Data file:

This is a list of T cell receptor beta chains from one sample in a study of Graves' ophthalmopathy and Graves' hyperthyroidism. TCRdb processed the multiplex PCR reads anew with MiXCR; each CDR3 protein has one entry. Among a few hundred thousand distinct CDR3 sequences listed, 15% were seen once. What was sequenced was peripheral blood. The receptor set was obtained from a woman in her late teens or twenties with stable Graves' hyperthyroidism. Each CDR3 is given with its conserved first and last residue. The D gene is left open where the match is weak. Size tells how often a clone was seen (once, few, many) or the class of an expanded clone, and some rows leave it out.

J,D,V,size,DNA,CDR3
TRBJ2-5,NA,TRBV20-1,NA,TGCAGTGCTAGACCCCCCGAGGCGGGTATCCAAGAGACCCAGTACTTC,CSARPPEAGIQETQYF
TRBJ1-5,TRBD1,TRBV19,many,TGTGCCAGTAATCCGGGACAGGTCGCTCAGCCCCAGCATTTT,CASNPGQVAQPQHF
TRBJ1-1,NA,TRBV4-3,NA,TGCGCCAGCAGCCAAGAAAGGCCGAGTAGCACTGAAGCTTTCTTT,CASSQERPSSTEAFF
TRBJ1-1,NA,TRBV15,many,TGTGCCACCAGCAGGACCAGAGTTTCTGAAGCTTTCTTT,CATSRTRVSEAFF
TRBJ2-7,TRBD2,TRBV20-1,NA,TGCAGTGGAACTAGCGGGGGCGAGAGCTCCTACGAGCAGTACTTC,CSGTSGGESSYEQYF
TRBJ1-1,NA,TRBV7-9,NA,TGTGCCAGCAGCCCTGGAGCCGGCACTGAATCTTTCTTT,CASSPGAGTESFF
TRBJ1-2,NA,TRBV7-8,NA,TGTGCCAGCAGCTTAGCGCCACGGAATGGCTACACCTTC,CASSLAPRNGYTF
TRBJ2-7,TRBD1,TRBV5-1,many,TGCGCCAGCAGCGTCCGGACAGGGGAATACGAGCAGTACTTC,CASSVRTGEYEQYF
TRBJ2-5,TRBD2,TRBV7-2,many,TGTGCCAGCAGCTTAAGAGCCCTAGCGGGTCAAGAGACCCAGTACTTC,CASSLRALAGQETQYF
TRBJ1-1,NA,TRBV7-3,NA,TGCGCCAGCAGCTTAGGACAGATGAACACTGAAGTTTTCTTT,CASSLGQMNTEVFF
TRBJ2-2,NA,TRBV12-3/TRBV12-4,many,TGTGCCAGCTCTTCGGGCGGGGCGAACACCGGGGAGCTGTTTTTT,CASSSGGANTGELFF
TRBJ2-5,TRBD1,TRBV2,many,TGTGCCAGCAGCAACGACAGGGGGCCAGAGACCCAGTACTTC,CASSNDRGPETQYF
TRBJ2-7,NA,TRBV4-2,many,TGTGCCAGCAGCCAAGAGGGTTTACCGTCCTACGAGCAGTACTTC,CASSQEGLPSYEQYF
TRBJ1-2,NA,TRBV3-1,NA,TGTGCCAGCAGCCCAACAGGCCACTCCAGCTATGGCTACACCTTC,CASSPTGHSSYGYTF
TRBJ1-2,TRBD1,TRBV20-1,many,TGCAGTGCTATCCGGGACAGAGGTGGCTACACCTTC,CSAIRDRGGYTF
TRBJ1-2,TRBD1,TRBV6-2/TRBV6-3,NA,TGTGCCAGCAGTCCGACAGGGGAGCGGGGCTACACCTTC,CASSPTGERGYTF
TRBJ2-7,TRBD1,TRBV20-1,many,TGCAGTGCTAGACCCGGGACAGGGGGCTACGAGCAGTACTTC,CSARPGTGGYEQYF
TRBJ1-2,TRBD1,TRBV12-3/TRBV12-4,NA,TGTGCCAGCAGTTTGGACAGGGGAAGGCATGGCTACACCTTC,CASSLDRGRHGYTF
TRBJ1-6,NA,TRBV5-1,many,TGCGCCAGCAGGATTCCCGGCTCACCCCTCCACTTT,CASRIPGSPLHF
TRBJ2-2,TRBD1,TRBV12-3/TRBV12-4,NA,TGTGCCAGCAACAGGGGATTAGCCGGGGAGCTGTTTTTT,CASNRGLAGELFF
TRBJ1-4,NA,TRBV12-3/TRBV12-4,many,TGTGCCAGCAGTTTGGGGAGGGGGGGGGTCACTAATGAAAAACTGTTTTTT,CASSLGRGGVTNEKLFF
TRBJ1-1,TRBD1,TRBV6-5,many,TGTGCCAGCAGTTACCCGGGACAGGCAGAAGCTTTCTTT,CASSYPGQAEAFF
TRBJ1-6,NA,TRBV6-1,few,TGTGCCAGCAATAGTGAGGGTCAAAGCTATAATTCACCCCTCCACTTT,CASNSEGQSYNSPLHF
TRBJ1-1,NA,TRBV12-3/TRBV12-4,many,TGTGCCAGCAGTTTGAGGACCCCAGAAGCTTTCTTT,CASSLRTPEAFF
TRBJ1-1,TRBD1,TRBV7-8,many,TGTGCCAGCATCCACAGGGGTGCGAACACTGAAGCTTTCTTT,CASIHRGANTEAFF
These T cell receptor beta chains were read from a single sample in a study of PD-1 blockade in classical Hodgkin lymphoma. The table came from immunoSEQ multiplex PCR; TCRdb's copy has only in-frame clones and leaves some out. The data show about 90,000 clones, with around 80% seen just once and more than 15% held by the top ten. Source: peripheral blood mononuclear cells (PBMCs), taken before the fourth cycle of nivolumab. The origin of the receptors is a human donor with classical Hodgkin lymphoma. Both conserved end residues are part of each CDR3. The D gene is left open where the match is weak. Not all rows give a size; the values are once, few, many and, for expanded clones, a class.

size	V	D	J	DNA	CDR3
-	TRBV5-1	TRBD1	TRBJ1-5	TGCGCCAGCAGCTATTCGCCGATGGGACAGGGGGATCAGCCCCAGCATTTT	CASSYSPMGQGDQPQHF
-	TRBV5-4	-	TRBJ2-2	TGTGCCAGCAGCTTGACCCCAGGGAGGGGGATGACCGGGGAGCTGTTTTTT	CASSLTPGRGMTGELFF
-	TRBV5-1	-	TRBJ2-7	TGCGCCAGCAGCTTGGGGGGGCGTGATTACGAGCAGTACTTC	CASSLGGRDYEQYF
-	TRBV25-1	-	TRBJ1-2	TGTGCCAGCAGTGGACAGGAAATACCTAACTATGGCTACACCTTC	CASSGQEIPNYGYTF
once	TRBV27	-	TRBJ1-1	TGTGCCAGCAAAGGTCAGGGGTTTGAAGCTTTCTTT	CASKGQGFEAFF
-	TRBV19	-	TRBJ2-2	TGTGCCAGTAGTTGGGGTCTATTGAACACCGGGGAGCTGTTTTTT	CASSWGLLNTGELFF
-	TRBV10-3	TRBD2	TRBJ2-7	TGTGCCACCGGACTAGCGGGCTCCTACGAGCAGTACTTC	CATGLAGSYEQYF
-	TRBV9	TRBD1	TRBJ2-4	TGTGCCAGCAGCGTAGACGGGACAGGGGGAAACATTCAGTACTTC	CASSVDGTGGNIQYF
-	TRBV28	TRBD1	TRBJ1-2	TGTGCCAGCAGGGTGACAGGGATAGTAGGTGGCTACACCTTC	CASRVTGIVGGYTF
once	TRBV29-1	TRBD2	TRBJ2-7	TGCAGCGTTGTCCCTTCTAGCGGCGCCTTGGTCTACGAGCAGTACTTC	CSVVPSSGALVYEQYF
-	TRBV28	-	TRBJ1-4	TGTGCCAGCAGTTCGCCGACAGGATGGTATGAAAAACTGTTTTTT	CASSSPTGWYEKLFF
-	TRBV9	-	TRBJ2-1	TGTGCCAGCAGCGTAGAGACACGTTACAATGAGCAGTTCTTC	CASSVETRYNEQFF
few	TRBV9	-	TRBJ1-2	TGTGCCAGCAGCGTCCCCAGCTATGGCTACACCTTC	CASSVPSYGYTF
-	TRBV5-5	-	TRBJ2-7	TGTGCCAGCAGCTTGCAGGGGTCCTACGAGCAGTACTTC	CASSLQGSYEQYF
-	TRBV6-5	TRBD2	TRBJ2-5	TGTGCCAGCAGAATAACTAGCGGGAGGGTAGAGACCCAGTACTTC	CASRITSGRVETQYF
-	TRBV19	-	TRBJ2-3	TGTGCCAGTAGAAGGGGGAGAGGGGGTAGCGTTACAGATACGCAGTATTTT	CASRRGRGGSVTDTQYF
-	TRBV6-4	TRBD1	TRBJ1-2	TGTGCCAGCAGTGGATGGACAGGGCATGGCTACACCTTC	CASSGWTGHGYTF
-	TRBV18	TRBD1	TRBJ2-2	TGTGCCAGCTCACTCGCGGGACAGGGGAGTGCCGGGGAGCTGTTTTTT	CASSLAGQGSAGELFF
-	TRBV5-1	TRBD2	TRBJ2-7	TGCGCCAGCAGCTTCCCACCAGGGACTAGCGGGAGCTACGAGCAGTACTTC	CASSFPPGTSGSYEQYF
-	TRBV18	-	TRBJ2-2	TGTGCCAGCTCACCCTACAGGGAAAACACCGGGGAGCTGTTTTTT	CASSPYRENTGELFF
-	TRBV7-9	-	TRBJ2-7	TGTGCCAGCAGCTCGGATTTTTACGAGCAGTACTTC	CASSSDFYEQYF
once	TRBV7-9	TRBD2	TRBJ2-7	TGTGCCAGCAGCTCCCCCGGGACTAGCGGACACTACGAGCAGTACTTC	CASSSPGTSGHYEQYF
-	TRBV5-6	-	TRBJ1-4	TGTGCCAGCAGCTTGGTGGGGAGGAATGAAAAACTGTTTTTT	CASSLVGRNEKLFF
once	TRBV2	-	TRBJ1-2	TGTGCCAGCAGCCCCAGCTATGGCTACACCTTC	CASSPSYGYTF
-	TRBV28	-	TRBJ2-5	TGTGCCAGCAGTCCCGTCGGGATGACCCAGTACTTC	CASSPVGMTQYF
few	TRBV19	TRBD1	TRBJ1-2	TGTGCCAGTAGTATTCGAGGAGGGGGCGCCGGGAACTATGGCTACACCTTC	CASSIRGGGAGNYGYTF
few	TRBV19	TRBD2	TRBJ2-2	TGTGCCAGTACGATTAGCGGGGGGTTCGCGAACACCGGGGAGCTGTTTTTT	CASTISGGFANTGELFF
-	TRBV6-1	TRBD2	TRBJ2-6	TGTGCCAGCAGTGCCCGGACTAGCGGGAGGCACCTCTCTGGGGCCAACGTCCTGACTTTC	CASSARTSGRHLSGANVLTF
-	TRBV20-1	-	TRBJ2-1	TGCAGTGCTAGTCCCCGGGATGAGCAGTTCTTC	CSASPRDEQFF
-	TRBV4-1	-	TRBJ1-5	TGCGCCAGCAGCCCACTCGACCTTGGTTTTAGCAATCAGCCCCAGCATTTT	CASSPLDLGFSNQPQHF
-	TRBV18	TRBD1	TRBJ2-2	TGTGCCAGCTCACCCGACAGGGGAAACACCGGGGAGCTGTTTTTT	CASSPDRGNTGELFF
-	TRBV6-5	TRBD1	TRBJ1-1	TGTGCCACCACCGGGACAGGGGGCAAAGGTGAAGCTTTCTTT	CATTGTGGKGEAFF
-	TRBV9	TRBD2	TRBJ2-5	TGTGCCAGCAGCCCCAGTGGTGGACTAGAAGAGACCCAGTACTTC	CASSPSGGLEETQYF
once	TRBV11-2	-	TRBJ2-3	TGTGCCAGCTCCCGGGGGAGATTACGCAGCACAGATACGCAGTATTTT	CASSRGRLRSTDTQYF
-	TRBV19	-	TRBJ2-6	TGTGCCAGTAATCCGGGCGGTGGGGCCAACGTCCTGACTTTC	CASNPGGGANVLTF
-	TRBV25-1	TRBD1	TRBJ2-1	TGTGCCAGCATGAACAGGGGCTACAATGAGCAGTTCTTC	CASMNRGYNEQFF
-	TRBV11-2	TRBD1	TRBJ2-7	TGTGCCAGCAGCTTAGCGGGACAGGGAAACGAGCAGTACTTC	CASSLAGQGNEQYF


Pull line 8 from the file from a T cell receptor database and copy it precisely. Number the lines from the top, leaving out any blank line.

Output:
TRBJ1-1,NA,TRBV7-9,NA,TGTGCCAGCAGCCCTGGAGCCGGCACTGAATCTTTCTTT,CASSPGAGTESFF